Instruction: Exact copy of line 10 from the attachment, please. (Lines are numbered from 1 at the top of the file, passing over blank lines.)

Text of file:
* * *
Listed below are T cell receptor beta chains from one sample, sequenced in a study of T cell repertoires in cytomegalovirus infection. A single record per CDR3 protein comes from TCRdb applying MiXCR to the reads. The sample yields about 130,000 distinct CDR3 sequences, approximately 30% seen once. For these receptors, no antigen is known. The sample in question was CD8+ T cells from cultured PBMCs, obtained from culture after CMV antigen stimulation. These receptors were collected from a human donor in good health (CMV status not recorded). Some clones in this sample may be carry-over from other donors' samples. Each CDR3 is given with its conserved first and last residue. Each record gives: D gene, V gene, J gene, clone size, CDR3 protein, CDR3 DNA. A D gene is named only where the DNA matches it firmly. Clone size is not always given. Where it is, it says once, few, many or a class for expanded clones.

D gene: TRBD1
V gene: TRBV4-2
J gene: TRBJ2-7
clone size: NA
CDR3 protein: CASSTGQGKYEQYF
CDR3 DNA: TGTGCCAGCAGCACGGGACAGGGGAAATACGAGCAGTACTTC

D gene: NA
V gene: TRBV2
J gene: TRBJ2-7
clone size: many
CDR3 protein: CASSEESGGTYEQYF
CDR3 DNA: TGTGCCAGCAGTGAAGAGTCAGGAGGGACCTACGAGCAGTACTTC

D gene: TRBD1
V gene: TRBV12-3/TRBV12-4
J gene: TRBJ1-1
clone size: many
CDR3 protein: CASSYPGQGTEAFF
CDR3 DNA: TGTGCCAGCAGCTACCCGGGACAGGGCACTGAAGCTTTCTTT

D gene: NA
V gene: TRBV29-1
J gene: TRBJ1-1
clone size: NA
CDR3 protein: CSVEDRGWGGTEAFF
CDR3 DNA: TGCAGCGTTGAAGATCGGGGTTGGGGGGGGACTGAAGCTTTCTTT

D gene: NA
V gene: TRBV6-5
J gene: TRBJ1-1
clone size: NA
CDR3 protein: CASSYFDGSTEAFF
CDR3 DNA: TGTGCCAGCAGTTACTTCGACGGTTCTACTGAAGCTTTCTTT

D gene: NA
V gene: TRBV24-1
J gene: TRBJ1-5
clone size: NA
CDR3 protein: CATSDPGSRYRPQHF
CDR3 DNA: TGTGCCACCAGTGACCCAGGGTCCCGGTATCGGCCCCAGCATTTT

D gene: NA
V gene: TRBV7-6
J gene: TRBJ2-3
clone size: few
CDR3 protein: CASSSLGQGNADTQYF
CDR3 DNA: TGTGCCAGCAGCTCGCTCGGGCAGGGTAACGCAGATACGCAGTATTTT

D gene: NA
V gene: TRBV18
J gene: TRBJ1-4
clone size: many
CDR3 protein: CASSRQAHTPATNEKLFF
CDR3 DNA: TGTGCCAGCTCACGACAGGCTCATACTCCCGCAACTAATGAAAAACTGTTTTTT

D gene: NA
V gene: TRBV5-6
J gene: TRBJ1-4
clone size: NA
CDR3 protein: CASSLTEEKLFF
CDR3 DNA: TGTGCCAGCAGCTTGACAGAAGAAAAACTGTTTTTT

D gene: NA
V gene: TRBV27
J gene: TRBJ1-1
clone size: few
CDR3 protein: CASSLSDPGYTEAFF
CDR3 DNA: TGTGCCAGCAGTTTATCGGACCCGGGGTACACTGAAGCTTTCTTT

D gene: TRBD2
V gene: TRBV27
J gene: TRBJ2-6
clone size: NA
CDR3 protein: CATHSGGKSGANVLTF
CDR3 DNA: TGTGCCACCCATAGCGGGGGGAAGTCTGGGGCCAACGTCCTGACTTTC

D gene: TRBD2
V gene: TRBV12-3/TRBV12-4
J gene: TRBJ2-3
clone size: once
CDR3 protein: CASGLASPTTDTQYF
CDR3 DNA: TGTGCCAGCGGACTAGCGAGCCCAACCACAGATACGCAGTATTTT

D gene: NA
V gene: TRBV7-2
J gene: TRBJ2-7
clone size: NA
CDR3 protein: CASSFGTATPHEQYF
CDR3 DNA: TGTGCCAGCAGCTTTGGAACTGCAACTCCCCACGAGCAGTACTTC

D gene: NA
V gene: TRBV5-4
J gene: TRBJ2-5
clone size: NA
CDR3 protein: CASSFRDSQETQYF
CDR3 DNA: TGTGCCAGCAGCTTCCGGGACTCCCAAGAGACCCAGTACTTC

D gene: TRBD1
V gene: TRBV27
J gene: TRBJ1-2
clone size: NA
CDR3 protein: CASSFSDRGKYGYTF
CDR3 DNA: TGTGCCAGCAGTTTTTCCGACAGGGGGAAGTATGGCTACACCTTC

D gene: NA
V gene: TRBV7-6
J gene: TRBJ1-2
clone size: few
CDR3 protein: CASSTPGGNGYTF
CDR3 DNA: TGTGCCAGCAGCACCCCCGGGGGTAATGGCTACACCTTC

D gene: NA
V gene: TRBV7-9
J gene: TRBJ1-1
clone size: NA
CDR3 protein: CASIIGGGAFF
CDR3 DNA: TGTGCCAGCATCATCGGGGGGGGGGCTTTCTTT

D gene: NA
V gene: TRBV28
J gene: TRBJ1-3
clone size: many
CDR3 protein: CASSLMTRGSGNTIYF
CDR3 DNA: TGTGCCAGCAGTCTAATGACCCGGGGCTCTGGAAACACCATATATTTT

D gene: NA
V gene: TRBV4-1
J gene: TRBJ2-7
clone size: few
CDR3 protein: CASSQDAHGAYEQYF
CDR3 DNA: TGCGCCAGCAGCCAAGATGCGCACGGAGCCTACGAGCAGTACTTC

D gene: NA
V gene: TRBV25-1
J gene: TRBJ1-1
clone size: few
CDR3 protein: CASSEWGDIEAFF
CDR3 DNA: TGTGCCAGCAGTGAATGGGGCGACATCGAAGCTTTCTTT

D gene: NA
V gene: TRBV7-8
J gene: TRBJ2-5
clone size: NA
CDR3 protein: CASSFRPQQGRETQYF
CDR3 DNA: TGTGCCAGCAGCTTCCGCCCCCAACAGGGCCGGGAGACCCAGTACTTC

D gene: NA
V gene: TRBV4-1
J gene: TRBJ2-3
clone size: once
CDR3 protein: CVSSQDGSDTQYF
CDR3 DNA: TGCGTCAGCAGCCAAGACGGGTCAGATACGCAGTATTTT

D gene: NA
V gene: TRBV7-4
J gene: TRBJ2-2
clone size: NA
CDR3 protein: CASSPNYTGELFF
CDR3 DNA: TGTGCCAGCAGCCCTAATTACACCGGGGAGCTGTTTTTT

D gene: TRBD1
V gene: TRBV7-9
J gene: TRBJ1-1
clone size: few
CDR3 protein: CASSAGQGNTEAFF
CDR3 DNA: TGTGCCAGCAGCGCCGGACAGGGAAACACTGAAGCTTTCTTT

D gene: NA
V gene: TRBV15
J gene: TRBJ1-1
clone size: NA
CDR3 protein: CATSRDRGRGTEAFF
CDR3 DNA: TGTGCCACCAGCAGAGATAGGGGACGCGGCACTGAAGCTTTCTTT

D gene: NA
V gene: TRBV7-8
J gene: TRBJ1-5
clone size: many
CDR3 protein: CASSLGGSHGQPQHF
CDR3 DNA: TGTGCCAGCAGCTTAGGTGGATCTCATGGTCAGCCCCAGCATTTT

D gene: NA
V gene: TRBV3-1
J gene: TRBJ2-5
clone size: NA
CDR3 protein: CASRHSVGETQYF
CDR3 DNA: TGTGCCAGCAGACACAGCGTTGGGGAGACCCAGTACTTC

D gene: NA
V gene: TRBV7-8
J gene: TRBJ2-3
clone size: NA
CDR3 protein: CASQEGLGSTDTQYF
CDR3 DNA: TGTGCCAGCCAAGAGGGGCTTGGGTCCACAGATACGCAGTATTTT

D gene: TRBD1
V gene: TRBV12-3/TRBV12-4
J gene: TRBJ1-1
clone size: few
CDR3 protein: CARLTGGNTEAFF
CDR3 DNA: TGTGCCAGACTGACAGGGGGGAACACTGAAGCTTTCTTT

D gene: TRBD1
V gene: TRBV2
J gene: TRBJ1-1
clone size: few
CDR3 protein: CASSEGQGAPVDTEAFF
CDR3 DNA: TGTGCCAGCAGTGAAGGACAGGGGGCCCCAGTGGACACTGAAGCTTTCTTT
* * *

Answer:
J gene: TRBJ2-7